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The Story Of The Doolough‌ ‌Valley‌‌: The Tragedy, The Drive + Map

The Story Of The Doolough‌ ‌Valley‌‌: The Tragedy, The Drive + Map

The Doolough Valley in Mayo is one of those places that rocks you a bit.

The Doolough (‘Black Lake’ in English) Valley is a scenic corner of Mayo where unspoiled scenery collides with raw, isolated beauty.

Arguably best-know for the terrible event known as ‘The Doolough Tragedy’, this place delivers an experience that lingers with you long after you leave.

Some quick need-to-knows about the Doolough Valley in Mayo

Leenane to Louisburgh drive

Photos via Shutterstock


Although a visit to the Doolough Valley in Mayo is fairly straightforward, there are a few need-to-knows that’ll make your visit that bit more enjoyable.

1. Location

The Doolough Valley winds between the Mweelrea Mountain and Sheeffry Hills along the Wild Atlantic Way between Leenane (Galway) and Louisburgh (Mayo).

2. The Doolough Tragedy

The Doolough Tragedy took place on March 30th, 1849, during the time of the Famine. Starving residents from nearby Louisburgh were forced to walk 19km to receive aid that should have been brought to them. Many people died on the journey. Read the full story below.

3. How to see it

This place is, in our opinion, best seen on a cycle or drive from Louisburgh to Leenane (or the other way around). The scenery from start to finish is out of this world.


The Doologh Valley Tragedy

the doolough discover point

Photo courtesy Joseph Carr Photography via Failte Ireland’s Content Pool

During the Great Famine, those living in Louisburgh, like many in Ireland at the time, were in receipt of what was known as ‘outdoor relief’ – for want of a better description, this was a form of social welfare (i.e. a payment to keep them alive!).

On March 30th, 1849, two officials came to Louisburgh to see if the villages were still to be entitled to the relied but, for some reason, they didn’t bother going through with the inspection.

Instead, they travelled to the Delphi Lodge, located 19km from Louisburgh.

Hundreds of people from Louisburgh that had been awaiting the inspection were told to go to the Lodge the following morning, or they would no longer receive the relief.


The Doolough Famine Walk

Although it was winter and most of them had no warm clothing or footwear, they set out at night to walk the journey to Delphi Lodge.

19km might not seem so much today for a healthy individual, but for people suffering from malnutrition, on a road that was barely a track and in freezing conditions, they had no chance.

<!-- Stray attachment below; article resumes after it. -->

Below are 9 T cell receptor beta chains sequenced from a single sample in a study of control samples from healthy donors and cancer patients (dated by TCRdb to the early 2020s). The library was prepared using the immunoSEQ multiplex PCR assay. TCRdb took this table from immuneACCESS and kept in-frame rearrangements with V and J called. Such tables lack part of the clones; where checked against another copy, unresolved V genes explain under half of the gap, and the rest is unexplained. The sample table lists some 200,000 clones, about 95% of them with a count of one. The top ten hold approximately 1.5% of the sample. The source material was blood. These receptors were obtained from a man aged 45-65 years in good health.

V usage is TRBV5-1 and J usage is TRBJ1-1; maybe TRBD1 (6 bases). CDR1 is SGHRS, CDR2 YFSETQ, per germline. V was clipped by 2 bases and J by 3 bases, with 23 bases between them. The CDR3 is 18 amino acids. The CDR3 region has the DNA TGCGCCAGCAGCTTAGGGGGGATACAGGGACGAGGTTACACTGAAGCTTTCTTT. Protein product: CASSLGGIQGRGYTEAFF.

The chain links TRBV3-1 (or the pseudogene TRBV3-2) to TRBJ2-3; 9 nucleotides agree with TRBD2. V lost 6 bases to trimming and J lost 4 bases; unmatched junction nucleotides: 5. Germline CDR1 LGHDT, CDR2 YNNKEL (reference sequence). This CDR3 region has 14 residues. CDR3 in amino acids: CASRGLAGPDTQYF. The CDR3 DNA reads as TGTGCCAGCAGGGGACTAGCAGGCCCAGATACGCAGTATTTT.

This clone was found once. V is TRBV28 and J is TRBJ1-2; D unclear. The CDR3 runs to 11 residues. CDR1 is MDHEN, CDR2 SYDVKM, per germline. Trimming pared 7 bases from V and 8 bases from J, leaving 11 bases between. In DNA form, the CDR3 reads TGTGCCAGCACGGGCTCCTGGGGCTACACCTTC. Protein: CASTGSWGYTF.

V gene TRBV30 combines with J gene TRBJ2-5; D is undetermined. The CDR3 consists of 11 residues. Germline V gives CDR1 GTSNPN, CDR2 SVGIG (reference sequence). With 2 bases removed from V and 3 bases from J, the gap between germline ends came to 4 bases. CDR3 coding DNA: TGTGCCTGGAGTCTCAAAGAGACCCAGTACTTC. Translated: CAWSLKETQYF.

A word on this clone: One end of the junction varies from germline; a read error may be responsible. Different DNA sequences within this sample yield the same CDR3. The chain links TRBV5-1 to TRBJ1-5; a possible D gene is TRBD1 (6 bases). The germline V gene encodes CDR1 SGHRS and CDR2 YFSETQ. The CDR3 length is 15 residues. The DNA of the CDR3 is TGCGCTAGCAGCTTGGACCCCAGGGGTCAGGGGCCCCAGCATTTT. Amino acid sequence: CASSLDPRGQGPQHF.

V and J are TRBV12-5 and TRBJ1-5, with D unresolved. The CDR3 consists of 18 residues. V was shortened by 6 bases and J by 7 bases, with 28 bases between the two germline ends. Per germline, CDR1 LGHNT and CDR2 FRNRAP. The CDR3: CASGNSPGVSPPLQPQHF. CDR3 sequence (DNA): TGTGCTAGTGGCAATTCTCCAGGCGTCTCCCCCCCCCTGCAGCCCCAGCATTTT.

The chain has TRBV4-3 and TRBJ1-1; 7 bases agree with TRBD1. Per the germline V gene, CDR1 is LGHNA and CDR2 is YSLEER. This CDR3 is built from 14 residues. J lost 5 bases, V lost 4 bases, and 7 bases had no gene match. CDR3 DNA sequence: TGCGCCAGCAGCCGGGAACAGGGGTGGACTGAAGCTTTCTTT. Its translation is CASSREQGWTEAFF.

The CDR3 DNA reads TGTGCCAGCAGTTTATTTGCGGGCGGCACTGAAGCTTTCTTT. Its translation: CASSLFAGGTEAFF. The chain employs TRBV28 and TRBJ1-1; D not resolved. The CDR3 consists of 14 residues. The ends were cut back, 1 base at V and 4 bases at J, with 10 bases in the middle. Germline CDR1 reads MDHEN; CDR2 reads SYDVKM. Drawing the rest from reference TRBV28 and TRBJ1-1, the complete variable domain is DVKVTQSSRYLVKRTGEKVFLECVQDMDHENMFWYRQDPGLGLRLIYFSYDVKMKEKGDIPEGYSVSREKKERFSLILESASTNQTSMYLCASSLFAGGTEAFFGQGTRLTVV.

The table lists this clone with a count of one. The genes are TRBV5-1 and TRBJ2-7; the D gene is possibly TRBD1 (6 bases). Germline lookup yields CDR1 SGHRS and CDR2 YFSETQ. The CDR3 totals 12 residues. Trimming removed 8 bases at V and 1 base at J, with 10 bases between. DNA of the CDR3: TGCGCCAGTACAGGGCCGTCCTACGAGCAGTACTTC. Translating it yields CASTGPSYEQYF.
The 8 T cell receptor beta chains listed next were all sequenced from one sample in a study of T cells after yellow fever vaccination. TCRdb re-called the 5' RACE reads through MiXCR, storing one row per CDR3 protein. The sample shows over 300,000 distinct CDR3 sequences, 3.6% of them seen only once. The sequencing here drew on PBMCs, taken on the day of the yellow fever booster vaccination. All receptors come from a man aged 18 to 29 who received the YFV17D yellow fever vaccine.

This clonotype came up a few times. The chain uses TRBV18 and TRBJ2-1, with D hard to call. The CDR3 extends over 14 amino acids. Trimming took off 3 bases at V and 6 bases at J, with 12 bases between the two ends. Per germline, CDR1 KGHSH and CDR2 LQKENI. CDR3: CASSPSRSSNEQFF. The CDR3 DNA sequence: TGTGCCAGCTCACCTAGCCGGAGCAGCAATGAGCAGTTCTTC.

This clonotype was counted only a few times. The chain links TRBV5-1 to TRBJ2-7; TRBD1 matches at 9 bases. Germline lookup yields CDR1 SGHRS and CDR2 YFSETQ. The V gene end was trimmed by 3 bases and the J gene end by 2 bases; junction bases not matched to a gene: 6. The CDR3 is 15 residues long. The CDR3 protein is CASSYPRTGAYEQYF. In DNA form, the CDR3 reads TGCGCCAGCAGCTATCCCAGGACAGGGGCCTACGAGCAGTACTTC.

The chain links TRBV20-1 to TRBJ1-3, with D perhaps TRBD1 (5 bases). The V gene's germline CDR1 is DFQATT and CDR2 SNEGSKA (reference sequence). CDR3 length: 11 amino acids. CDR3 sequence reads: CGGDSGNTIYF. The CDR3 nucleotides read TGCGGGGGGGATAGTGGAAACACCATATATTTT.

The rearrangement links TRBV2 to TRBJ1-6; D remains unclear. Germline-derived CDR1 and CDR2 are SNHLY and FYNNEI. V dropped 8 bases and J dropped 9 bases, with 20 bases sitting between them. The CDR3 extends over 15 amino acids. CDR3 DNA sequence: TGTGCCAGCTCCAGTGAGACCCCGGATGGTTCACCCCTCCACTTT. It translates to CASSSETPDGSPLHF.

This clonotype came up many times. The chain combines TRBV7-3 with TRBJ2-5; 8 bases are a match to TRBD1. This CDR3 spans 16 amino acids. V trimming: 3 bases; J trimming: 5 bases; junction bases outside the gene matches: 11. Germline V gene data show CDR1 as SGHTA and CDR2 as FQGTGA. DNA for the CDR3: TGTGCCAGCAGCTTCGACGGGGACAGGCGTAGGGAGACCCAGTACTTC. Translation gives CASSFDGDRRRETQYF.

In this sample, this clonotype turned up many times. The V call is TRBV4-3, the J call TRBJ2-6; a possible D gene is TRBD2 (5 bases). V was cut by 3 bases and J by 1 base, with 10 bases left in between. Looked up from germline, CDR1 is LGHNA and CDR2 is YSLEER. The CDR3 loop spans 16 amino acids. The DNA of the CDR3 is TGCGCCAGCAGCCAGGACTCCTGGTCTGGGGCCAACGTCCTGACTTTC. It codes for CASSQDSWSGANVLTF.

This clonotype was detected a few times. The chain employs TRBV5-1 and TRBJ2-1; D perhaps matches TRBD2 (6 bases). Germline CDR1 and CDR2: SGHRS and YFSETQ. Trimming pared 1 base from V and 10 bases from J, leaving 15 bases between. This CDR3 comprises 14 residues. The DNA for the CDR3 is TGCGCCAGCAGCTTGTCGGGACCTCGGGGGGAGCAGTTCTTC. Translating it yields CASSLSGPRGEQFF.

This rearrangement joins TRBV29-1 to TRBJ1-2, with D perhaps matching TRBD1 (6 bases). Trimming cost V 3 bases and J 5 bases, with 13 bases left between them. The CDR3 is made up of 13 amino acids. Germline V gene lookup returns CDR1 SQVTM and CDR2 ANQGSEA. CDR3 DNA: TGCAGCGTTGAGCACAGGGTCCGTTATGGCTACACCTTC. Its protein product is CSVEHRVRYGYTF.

Many died on the way to Delphi, only for the rest to be turned back empty-handed when they got there. Most died on their way home.


The memorial

This famine tragedy is remembered at the stone memorial along the Doolough Valley.

The first inscription reads: ‘The Hungry Poor Who Walked Here in 1849 and Walk The Third World Today’.

The second is a quote from Mahatma Gandhi, ‘How Can Men Feel Themselves Honoured By The Humiliation Of Their Fellow Human Beings’.


The Doolough Valley drive

There are many beautiful drives in Ireland, but not many have the haunting aspect of the Doolough Valley.

Shaped by time and ice, it seems right when you come across an inky black lake, fitting that the Valley’s history is reflected in its water.

There’s a parking spot at the north end, giving you a chance to appreciate the view as it’s on a slight incline.

See our gull guide to the Leenane to Louisburgh drive (you can do it from Louisburgh, too!) for more.


Things to do near the Doolough Valley

One of the beauties of the Doolough Valley is that it’s a short spin away from some of the best things to do in Mayo.

Below, you’ll find a handful of things to see and do a stone’s throw from the Doolough Valley (plus places to eat and where to grab a post-adventure pint!).

1. The Lost Valley (25 minutes away)

the lost valley

Photos via the Lost Valley

Directions to The Lost Valley state, ‘Beyond the end of the road’. One way in and one way out have contributed to the timeless quality of the Valley where potato ridges dating back to the famine lie untouched and famine cottages are hidden in the undergrowth. 


2. Silver Strand (23 minutes away)

Silver Strand Louisburgh

Photo left and top right: Kelvin Gillmor. Other: Google Maps

,Silver Strand Beach is one of the finest beaches in the county and, while it gets busyish during the summer months, it’s virtually deserted throughout the year.


3. Islands galore (19 minutes away)

different locations on inishturk island

Photos via Shutterstock

The West of Ireland is blessed with many inhabited islands, two of which can be reached by ferry from Roonagh Point. Clare Island, home to Grainneuaile Castle, and Inishturk Island, are a short trip from the Valley.


4. Connemara (40-minute drive)

Dog's Bay

Photos via Shutterstock

Whether you start or end your trip in Leenane, this is where you’ll find yourself in Connemara, a small corner of it that’s home to the Killary Fjord and Aasleagh Falls.


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